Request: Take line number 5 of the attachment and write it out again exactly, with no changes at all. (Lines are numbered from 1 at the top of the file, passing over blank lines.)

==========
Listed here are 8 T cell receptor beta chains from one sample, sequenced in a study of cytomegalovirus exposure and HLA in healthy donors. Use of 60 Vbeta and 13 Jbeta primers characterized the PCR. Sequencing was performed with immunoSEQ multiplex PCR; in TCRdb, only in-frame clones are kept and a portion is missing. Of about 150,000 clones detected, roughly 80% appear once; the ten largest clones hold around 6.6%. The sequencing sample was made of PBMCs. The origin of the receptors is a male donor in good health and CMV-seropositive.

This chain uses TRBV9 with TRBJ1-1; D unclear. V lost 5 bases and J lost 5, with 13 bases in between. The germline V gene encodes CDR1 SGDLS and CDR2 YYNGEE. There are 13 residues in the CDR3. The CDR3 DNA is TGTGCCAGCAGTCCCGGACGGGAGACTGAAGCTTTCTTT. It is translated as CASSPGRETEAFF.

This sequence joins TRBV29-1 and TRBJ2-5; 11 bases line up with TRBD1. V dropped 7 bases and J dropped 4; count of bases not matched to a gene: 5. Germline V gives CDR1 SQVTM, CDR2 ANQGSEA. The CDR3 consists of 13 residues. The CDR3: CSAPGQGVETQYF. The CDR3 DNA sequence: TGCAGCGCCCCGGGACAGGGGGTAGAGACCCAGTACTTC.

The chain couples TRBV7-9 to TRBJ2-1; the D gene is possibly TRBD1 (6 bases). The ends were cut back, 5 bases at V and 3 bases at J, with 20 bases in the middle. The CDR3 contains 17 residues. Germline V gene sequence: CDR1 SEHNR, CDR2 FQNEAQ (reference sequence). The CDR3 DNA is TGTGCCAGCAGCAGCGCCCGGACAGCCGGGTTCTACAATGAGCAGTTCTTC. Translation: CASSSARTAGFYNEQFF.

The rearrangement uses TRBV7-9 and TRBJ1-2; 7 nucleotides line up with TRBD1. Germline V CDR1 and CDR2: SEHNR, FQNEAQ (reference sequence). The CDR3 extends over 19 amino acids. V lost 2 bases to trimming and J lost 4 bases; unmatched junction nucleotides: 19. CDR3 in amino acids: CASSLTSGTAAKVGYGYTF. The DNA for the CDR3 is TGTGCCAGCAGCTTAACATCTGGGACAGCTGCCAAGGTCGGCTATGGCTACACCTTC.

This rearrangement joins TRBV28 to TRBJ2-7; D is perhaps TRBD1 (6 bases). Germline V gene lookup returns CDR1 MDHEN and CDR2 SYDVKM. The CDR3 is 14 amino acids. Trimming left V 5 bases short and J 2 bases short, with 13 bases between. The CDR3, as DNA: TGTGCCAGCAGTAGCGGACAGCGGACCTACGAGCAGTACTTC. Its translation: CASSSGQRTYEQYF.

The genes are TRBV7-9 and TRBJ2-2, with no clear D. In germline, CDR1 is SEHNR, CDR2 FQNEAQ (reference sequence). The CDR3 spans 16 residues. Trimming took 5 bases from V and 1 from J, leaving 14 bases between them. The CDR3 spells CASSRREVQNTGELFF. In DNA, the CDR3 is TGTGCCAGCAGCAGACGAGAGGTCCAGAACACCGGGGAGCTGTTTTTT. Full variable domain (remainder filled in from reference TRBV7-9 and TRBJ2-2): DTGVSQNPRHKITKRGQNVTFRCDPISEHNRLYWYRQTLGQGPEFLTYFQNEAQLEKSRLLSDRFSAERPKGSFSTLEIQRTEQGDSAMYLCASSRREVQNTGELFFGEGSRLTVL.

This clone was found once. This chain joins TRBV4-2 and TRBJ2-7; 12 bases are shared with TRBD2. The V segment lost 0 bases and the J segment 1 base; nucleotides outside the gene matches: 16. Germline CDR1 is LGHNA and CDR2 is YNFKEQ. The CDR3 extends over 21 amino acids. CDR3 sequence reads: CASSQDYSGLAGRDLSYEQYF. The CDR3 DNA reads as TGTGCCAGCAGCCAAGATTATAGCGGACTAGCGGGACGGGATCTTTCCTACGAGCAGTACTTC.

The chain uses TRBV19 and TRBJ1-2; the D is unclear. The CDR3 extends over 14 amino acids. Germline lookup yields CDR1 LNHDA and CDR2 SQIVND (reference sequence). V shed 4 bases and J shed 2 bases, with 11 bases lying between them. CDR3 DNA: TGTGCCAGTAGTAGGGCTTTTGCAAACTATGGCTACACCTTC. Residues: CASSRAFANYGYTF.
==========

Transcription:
The rearrangement uses TRBV7-9 and TRBJ1-2; 7 nucleotides line up with TRBD1. Germline V CDR1 and CDR2: SEHNR, FQNEAQ (reference sequence). The CDR3 extends over 19 amino acids. V lost 2 bases to trimming and J lost 4 bases; unmatched junction nucleotides: 19. CDR3 in amino acids: CASSLTSGTAAKVGYGYTF. The DNA for the CDR3 is TGTGCCAGCAGCTTAACATCTGGGACAGCTGCCAAGGTCGGCTATGGCTACACCTTC.